THEY DON'T SERVE Powdermilk Biscuits in Collins Alumni Auditorium, on the campus of Nashville's Lipscomb University. There's no Guy's All-Star Shoe Baud, and Guy Noir is nowhere to be seen. The ushers handing out programs aren't members of The Professional Society of English Majors, and if Brother Preacher ever got hold of Garrison Keillor, he might Bible-thump him all the way back to Lake Wobegon.
Still, if A Prairie Home Companion ever moved South and got religion--or at least went to divinity school--it might look a lot like Tokens.
The theological variety show, hosted by Lipscomb professor Lee Camp, bills itself as "Too Serious for Public Radio. Too Edgy for Christian Radio. Too Much Fun to Miss." It features a house band of A-list Nashville musicians, musical guests such as Vince Gill, and thinkers such as Brian McLaren, Barbara Brown Taylor, and Hubert Locke. There are also the Token Radio Players, whose "Dispatches from the Bible Belt" would give Dusty and Lefty a run for their money.
At a live show in June, for example, the Players introduced their audience to the "Guns and Moses Day-Care Center" in a skit inspired by the Tennessee legislature's recent decision to allow patrons to carry guns in bars. "What's next," Camp asked, "guns in preschool?"
"If you take guns out of the hands of children," the fictional day care's head mistress said, "then only criminal children will have guns."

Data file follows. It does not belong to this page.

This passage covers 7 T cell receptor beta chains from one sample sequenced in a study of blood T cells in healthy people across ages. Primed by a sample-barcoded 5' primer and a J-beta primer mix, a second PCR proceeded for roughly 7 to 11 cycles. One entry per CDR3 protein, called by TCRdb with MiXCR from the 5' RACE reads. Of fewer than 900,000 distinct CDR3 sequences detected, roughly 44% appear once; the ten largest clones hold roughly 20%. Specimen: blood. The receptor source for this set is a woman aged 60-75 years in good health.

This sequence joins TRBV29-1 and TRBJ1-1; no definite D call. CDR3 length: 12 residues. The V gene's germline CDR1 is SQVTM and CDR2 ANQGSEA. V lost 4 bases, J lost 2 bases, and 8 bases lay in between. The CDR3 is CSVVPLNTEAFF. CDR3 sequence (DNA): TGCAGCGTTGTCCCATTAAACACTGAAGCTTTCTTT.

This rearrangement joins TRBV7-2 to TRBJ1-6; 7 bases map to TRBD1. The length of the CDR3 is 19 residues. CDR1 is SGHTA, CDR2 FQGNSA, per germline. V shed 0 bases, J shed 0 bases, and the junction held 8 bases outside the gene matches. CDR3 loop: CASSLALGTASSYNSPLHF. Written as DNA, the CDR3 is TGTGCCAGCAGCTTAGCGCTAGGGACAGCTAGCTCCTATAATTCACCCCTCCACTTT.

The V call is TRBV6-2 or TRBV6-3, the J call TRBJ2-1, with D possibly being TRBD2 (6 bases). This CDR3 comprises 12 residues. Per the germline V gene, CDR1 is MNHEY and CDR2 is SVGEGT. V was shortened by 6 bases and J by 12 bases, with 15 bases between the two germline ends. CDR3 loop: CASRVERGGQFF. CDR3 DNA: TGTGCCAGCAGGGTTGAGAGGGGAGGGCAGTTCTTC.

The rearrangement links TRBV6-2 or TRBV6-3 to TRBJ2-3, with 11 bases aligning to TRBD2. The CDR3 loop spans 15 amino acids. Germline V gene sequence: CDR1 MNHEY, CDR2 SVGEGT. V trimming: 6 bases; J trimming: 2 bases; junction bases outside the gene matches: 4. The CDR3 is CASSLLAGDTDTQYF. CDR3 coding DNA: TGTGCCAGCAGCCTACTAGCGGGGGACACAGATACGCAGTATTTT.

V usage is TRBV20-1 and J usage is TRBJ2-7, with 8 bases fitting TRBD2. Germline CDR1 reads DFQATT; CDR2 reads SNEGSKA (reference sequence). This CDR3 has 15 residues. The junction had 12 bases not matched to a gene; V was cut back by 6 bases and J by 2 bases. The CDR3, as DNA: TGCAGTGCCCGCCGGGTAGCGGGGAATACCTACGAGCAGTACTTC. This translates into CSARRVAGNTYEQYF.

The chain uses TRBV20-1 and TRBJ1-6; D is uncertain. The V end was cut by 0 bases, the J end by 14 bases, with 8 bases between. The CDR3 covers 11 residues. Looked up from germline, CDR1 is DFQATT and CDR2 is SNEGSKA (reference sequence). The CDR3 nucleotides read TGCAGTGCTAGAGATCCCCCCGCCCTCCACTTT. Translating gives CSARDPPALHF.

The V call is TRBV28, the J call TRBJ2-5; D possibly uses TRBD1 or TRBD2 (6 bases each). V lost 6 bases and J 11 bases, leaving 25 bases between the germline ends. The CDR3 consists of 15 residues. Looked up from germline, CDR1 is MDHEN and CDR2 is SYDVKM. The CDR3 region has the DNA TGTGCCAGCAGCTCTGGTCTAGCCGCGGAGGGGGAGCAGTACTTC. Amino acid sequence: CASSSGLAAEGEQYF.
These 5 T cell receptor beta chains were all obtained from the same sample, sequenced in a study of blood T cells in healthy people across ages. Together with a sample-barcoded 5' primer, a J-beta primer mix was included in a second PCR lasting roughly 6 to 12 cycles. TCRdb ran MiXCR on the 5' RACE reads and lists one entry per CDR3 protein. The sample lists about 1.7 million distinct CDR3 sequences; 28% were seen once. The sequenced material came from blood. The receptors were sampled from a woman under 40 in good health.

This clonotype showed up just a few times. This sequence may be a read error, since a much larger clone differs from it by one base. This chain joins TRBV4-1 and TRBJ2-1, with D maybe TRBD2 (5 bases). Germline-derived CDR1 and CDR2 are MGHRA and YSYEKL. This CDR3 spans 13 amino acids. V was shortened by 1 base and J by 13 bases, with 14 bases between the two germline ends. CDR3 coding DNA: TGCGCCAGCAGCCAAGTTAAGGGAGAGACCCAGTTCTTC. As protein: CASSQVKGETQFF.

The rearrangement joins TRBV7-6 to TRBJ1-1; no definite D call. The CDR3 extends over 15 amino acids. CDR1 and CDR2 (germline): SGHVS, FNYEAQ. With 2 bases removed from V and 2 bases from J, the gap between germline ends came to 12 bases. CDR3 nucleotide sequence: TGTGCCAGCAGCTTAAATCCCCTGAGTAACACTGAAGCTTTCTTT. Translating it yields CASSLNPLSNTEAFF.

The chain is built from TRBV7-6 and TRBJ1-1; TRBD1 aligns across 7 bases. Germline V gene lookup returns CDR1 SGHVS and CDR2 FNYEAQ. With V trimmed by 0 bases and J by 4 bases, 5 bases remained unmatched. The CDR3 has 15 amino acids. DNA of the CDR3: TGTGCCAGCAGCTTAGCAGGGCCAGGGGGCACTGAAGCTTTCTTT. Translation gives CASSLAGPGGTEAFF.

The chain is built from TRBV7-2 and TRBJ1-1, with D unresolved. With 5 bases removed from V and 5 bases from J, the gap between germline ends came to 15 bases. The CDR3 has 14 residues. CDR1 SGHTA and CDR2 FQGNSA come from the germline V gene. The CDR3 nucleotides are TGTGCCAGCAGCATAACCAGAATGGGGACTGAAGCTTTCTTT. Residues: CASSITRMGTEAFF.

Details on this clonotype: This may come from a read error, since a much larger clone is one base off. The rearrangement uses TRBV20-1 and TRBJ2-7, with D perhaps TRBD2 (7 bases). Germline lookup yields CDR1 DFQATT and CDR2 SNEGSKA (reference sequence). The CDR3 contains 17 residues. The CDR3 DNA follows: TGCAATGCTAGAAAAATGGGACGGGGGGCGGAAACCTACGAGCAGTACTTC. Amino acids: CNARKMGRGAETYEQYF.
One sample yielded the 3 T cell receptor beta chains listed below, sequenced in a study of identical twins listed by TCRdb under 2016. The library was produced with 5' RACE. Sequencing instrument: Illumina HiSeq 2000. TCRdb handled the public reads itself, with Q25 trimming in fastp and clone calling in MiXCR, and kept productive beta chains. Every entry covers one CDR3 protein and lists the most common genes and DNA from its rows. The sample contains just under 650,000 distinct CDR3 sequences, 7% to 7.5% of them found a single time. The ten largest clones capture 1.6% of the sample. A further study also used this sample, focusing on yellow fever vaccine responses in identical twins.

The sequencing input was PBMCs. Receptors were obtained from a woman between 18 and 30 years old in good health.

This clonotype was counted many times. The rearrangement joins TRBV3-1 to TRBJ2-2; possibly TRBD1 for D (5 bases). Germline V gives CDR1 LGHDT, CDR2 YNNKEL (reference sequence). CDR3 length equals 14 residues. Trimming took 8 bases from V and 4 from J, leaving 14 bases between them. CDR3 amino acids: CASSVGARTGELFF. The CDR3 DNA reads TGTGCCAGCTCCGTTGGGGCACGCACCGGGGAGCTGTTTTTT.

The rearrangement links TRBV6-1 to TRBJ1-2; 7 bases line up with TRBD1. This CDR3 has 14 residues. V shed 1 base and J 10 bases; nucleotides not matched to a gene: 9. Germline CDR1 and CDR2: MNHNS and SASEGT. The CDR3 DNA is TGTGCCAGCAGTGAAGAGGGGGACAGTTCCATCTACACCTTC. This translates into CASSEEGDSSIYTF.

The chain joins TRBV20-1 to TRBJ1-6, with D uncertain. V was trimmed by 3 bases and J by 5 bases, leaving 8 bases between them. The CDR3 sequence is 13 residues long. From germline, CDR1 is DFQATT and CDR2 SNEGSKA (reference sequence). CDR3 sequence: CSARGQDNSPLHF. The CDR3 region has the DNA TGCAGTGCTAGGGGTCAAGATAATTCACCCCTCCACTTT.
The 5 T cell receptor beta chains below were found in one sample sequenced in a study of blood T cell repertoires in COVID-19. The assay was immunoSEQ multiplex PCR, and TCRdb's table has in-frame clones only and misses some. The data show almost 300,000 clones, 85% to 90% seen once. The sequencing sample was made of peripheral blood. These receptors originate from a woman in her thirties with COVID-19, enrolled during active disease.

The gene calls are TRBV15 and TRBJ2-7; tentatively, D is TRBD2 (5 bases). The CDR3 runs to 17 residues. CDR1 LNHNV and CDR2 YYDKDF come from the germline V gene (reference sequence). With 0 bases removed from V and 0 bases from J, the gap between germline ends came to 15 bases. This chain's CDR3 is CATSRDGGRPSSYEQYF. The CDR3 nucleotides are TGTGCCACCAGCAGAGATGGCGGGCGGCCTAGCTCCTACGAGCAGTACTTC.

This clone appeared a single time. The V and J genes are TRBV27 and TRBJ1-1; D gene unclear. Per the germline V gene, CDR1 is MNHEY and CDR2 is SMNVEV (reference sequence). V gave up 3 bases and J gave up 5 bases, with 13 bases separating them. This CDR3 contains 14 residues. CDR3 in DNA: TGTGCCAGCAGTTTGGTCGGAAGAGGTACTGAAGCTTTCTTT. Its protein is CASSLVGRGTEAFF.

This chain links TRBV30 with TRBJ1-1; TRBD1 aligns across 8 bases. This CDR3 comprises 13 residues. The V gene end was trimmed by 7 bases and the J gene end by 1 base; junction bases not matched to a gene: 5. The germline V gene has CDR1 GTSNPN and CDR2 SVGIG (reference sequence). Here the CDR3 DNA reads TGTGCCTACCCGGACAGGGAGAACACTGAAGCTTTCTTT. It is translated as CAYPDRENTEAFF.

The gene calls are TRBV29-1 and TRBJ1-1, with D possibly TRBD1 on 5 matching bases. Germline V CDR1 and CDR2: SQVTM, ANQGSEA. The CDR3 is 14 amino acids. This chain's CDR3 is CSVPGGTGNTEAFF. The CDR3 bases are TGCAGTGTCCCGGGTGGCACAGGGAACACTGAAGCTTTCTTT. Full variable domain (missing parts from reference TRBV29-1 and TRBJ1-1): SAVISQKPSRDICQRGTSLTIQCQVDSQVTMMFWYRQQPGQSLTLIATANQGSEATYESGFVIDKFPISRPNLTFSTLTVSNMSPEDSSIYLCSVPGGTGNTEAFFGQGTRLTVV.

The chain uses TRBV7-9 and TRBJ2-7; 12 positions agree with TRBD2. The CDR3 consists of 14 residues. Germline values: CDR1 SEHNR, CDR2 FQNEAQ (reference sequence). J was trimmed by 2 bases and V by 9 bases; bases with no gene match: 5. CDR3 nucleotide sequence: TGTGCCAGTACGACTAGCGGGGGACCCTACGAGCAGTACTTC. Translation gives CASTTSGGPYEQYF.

It's part of the show's sideways approach to addressing theology and social issues. If he can get people to laugh, Camp says, they are more willing to listen. "We try to use the humor and music to sneak up on people, and get them to look at substantive issues."
The inspiration for Tokens came from a New Year's Eve show hosted by Garrison Keillor in Nashville several years ago. Camp, who'd been a fan of A Prairie Home Companion for years, began to wonder if Keillor's approach would work for talking about social justice and theological issues. He especially considered how a song can pierce the heart of a matter, in a way a sermon or lecture can't.
"Songwriters can get at important theological questions much quicker than theologians," he said. "And they do it using metaphors that aren't God-talk. It's a very compelling way to get at substantive questions."
That doesn't mean Tokens is simply a Christian imitation of Keillor's show. While Camp and his cast deal with theology, they are after something bigger--glimpses of God's action in the world, or tokens of grace.
There have been six shows so far--all of which are housed on the Tokens Web site--and each carries a theme. The first, "The Appalachian Longing for Home," debuted in February 2008 and was followed by "Jubilee: Land, Greed, & Grace in American Folk," "The Politics of Jesus," "The Christmas Revolution," "Justice Songs," and--in June--"Stories We Live By."
Each episode is bookmarked by Camp's brief monologues on the evening's theme. "I give myself the same amount of time a songwriter has," he says. "Three minutes at the beginning, and three minutes at the end." In between those two monologues, something magical usually happens.
The June show included Buddy Greene singing John Prine's "Paradise," a story of one man's dismay after strip-mining for coal had ruined his childhood swimming hole: "Well, they dug for their coal till the land was forsaken/Then they wrote it all down as the progress of man," he sang. …